The most satisfying part of public service and political life is taking on complex and difficult problems and seeing those efforts produce results for Canadians. It is a great honour to be named President of the Treasury Board, and with it comes the great responsibility of leading Canada’s world-class public service.
As a Parliamentarian and member of Cabinet, I closely followed the progress of my colleagues Minister Qualtrough at PSPC and former Treasury Board president Brison as they devoted themselves to resolving employee pay issues caused by the flawed Phoenix pay system.
In my new role as President of the Treasury Board and Minister of Digital Government, I commit to continue this work – with both PSPC in their critical efforts to stabilize Phoenix, and here at TBS as we race forward on developing options for new HR and pay solutions that will one day replace Phoenix.
The effort to develop a Next Generation HR and pay system is breaking new ground for government procurement in the digital age.
My first day on the job, in fact, I witnessed the first User Expo in the lobby of the offices of my new department. Public servants were enthusiastically exploring the navigation of the possible solutions. The team then took the expo to Montreal, Dartmouth, Victoria, Edmonton and Winnipeg, before returning earlier this week to the National Capital Region, where I was able to spend a bit more time with staff and users at the expo in Gatineau, QC.
Hundreds of employees have given us their thoughts as part of this process, and I was struck by the thoughtful and optimistic feedback from the employees I met.
That principle has been paramount throughout this exploration: putting employees’ needs at the centre of this new solution. To do that, the team has been engaging public servants and public service unions at all stages along the way in a truly open manner. It is, frankly, unprecedented.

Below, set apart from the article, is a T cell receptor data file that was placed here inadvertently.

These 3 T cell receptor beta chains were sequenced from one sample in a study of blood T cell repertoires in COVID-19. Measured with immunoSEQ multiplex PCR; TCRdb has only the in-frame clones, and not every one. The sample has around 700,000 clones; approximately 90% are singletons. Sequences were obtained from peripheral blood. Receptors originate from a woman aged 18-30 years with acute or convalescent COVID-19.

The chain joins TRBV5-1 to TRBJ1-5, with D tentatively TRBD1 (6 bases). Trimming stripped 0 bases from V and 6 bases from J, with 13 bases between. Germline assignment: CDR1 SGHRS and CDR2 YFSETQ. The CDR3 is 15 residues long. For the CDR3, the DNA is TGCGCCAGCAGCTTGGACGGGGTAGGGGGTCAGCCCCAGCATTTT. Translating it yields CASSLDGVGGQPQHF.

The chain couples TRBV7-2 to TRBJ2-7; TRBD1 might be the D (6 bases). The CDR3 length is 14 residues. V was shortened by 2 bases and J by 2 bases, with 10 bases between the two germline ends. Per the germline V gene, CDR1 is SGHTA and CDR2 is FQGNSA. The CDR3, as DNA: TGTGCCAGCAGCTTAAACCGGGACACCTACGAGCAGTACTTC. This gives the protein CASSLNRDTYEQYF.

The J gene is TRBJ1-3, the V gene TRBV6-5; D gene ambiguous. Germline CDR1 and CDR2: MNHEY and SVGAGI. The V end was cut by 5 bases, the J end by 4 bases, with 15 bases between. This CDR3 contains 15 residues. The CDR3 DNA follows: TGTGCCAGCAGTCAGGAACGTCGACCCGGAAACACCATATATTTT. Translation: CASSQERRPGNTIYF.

At the expos in Ottawa and Gatineau, I saw some great ideas and comments on the expo’s Feedback Wall. It gave me a first-hand look into what public servants expect in a future HR and pay solution, but it also demonstrated the art of what is possible and what we can strive to achieve by working together.
Over the next several weeks the process will continue to unfold, and the team will keep communicating and keep engaging. For my part, this file is a top priority; it is simply unacceptable that public servants lack confidence in being paid properly and on time.
There is much work ahead. It is complex and difficult. Once we have finished assessing options this spring, we will maintain our relentless, employee-based focus on implementation. We’re going to get this right. Our employees – and the Canadians they serve – deserve nothing less.
Add new comment
Submitted by Maryse Allain on March 04, 2019 - 6:45 PM
Submitted by Denise Dey on April 08, 2019 - 4:58 PM
Submitted by M. Boca on April 25, 2019 - 6:45 PM